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According to Mayor Francis Suarez, MiamiCoin, a new programmable crypto-token, was released in August 2021 and has the potential to earn the city “millions of dollars.” This increased revenue might go toward a number of public services, such as homelessness response and policing.
CityCoins allows users to mine currencies to assist a city, with 30% of the proceeds going to the local government’s wallet. CityCoins’ first token, $MIA, is being rolled out in more cities around the United States and overseas, based on community demand.
“We’re optimistic that MiamiCoin will illustrate to other communities that adopting new technologies can accelerate local initiatives, improve civic infrastructure, and more,” said Patrick Stanley, inventor of CityCoins.
The city of Miami has not joined with CityCoins, but it recently passed a resolution directing the municipal manager to conduct due diligence before receiving funds raised through MiamiCoin.
According to Suarez, the idea might be part of the city’s efforts to “differentiate our economy” and establish Miami as a cryptocurrency hub.
How It Works
On the Pomp Podcast, Anthony Pompliano, Patrick Stanley, and Muneeb Ali, Founder of the Stacks protocol, recently collaborated to explain how it all works.
Stacks (STX), a system that enables smart contracts on the Bitcoin network, powers CityCoins. By sending $STX tokens to a CityCoins smart contract, coins like $MIA can be mined. MiamiCoin is the first cryptocurrency to be listed on Okcoin.
Miners send 30% of their STX to a special wallet earmarked for the city, which the mayor can claim if he wants. CityCoin holders who ‘stack’ their CityCoins receive the remaining 70% of STX. To collect STX rewards, CityCoin holders must lock their coins for a set period of time. Holders of STX can then use it to create Bitcoin rewards.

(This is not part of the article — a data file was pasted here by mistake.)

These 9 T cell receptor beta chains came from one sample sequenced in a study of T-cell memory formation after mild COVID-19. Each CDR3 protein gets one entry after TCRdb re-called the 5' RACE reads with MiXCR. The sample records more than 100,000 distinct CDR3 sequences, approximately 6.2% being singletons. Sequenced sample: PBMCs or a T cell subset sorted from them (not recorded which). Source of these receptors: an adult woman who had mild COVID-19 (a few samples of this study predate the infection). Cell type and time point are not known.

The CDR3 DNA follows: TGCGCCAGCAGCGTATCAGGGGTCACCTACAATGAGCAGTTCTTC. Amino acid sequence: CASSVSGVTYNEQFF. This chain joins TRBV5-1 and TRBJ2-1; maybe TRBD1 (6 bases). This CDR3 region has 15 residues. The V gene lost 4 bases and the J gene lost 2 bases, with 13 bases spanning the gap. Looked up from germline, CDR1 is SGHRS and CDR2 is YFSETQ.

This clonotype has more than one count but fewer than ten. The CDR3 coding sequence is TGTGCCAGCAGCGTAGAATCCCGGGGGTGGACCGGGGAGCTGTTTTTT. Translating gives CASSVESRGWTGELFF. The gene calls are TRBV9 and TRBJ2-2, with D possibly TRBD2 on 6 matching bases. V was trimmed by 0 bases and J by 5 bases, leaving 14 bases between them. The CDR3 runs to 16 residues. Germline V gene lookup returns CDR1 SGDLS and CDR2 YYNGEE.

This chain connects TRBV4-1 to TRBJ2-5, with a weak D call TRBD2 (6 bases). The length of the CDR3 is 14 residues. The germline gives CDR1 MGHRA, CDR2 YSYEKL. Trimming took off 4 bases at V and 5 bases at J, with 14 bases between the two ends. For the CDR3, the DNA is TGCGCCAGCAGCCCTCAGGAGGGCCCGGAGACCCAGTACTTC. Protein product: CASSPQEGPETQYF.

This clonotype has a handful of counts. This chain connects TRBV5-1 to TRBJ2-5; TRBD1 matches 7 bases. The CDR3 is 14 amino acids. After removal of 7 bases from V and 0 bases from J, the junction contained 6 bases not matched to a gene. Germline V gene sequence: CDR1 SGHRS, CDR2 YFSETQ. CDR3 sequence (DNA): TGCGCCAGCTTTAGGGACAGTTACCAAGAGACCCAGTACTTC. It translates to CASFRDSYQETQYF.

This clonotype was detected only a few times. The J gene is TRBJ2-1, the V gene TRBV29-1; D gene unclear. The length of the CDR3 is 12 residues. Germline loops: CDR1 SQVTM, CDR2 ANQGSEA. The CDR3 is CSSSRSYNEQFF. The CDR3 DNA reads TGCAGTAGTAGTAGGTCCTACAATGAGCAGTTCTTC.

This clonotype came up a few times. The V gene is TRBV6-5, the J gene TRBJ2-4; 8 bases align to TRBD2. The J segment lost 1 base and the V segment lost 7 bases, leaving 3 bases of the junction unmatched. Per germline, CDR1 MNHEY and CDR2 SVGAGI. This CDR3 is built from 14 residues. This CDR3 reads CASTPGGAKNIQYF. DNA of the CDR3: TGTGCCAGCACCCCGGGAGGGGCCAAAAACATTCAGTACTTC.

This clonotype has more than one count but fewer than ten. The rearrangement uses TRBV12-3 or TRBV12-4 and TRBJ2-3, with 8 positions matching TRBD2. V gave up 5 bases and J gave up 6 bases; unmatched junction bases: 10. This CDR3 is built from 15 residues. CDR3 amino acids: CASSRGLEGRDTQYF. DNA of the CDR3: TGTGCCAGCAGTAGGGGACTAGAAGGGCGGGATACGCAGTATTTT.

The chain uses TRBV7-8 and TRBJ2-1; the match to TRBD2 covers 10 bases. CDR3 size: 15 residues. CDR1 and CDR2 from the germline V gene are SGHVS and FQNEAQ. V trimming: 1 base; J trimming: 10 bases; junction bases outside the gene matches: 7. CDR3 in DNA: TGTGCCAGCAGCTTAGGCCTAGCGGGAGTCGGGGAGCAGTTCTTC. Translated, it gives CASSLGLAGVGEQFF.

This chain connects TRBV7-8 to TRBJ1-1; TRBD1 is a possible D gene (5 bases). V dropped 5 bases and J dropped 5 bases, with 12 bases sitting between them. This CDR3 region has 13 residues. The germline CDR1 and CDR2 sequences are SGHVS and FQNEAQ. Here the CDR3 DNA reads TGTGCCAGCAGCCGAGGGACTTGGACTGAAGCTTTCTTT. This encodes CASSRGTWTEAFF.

The wallet can be automatically changed to dollars and deposited into the general fund of a city.
Developers can construct applications based on CityCoins because they’re programmable.
While some mayors, such as Suarez and others, are beginning to investigate the role of cryptocurrencies in their communities’ economies, others will undoubtedly be wary of the unregulated nature and volatility of the technology, and will be hesitant to venture into uncharted territory for local government. Mayors may find themselves with little choice but to participate if initiatives like CityCoins take off in a big way — and that’s a huge if.
“Cities can embrace Bitcoin and crypto faster than countries,” Muneeb Ali said, “and big cities with billion-dollar budgets can start to run more like the private sector by diversifying their currency balances into Bitcoin.” Cities should experiment with cryptocurrency beyond Bitcoin holdings to engage citizens and incentivize local participation, similar to what we’re witnessing in Miami.”
“CityCoins like MiamiCoin provide a new feedback loop between cities and the people who live in them,” he continued. Citizens and city stakeholders can use CityCoins as a new mechanism to represent community sentiment on local policy by voting with city-based tokens through the markets.”